And it’s not just individual; there is a public economy of speech and action. The more that speech (or writing, or any communication) enters the public sphere, the more it’s a public gain or loss, and the more we need to be aware of who is gaining and who is losing – and who has how much to gain and how much to lose, and who has already gained or lost how much. Free speech is like free healthcare or free highways: it’s not really free; we’ve just agreed to bear the burden of it publicly. And there are limits to how much my personal health and driving choices can affect others. I can’t demand blood transfusions or organ donations from unconsenting people, and I can’t drive a tank the wrong way down a freeway. I also shouldn’t expect to say whatever I want about whoever I want and expect others to absorb all of the cost.

We have regulations on banks, and laws to prevent theft of money; we also – more in some places than others – have laws to prevent similar thefts in the public discourse, where the esteem and safety of one group is damaged to the advantage of another group, especially when that other group is already much more advantaged. But even where the law does not reach, it is fair to consider how much public support we give to something that operates to the significant and unreasonable cost of one set of people, whether that cost is life or safety or income or even just the ability to be heard.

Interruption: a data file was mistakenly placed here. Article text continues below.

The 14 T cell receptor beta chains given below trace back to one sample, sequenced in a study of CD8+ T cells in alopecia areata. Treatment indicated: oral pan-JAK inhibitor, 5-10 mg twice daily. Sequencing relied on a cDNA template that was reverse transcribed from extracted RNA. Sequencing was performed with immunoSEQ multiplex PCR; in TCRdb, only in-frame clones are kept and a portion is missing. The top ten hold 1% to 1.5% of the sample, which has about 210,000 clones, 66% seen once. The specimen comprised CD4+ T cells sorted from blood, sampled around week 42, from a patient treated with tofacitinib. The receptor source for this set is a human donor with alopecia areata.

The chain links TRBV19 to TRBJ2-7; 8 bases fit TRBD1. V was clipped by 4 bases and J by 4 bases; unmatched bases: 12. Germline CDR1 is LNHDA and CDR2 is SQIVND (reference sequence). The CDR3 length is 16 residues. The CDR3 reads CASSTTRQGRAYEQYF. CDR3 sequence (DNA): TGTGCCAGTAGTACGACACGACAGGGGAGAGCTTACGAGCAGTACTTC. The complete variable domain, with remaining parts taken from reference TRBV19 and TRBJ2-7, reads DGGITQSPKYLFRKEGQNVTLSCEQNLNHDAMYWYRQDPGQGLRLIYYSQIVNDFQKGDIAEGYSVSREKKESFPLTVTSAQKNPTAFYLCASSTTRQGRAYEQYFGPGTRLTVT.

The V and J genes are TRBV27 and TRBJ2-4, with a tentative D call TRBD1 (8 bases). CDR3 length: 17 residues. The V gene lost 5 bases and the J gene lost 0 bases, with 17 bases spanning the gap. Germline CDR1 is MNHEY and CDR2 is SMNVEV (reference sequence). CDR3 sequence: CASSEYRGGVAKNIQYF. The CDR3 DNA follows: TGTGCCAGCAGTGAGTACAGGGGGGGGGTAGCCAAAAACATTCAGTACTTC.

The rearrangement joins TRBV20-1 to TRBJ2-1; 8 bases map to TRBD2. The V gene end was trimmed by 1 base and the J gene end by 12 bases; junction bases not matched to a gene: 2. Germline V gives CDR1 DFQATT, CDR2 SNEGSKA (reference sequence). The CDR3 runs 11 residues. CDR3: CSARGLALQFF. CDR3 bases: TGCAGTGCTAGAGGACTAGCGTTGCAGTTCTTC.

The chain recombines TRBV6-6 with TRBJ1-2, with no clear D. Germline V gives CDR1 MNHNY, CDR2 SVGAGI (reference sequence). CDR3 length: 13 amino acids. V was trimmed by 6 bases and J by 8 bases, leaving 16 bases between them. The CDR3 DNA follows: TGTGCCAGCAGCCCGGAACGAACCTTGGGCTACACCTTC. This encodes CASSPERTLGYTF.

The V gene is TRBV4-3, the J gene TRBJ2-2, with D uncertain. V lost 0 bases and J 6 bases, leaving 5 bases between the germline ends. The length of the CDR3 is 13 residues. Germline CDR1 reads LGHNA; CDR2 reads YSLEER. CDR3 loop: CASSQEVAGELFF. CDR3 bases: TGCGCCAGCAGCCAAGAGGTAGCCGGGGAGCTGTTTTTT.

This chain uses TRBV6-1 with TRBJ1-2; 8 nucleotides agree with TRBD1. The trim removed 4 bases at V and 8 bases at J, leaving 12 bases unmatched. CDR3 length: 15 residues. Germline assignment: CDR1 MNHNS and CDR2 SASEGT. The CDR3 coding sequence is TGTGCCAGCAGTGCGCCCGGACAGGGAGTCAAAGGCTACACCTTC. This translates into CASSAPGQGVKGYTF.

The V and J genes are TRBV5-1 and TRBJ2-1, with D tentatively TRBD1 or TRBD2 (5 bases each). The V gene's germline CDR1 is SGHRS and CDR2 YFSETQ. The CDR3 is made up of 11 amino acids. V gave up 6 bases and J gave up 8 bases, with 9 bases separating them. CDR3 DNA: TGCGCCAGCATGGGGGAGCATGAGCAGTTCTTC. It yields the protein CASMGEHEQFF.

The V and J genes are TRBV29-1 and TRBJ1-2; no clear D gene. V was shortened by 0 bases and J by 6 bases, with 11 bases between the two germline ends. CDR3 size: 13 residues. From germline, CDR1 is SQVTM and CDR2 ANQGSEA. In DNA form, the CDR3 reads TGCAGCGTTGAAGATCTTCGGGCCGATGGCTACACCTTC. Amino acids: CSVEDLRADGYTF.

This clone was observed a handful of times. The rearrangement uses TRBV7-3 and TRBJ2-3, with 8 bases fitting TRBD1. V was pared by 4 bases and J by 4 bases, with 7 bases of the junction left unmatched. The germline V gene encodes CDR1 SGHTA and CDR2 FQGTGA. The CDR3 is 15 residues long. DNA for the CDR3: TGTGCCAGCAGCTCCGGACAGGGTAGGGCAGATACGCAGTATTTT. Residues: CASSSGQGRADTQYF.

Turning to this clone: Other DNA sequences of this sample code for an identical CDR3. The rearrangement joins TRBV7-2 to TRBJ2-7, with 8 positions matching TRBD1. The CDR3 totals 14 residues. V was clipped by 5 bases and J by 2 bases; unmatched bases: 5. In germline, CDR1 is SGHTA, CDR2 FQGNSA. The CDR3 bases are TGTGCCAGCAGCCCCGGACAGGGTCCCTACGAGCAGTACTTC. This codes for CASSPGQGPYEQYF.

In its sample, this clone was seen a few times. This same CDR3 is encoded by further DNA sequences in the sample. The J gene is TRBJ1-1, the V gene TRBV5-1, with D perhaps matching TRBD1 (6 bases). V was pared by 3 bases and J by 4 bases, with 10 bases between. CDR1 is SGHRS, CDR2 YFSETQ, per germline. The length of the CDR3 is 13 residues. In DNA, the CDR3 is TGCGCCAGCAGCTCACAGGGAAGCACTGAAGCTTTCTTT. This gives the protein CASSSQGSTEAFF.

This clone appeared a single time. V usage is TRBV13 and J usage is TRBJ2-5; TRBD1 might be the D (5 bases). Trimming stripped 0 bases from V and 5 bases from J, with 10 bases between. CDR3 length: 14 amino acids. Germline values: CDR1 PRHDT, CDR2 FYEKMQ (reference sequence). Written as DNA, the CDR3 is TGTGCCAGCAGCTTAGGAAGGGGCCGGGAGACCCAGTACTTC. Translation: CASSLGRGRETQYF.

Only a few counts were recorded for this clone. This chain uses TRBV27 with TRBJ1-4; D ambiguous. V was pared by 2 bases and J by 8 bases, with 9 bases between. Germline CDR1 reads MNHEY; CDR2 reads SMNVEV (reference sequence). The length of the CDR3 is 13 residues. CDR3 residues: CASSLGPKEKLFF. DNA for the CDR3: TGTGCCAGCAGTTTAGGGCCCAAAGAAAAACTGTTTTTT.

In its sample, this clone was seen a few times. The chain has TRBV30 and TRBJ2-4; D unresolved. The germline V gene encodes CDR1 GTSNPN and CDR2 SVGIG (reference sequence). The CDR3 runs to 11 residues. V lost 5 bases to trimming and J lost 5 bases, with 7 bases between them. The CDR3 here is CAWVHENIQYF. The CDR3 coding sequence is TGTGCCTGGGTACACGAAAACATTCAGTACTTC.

We have no public office of censor now, or at least we’re not supposed to. The topic generates a lot of smoke. We do still have laws that try to keep speech from having severely imbalanced cost distribution. But a person can say or print many things in many places without running afoul of the law, and not getting the support of a publicly funded platform is not censorship because it does not keep them from saying their piece in another place – without the public endorsement that a public platform would imply. A modern-day Canadian Cato the Elder might or might not be able to end every speech with a call to destroy an enemy state, but his ceterum censeo would be censored or at least censured if it called for the destruction or degradation of a group of citizens. If his candour would snuff out others’ candles, better he be incensed than incendiary.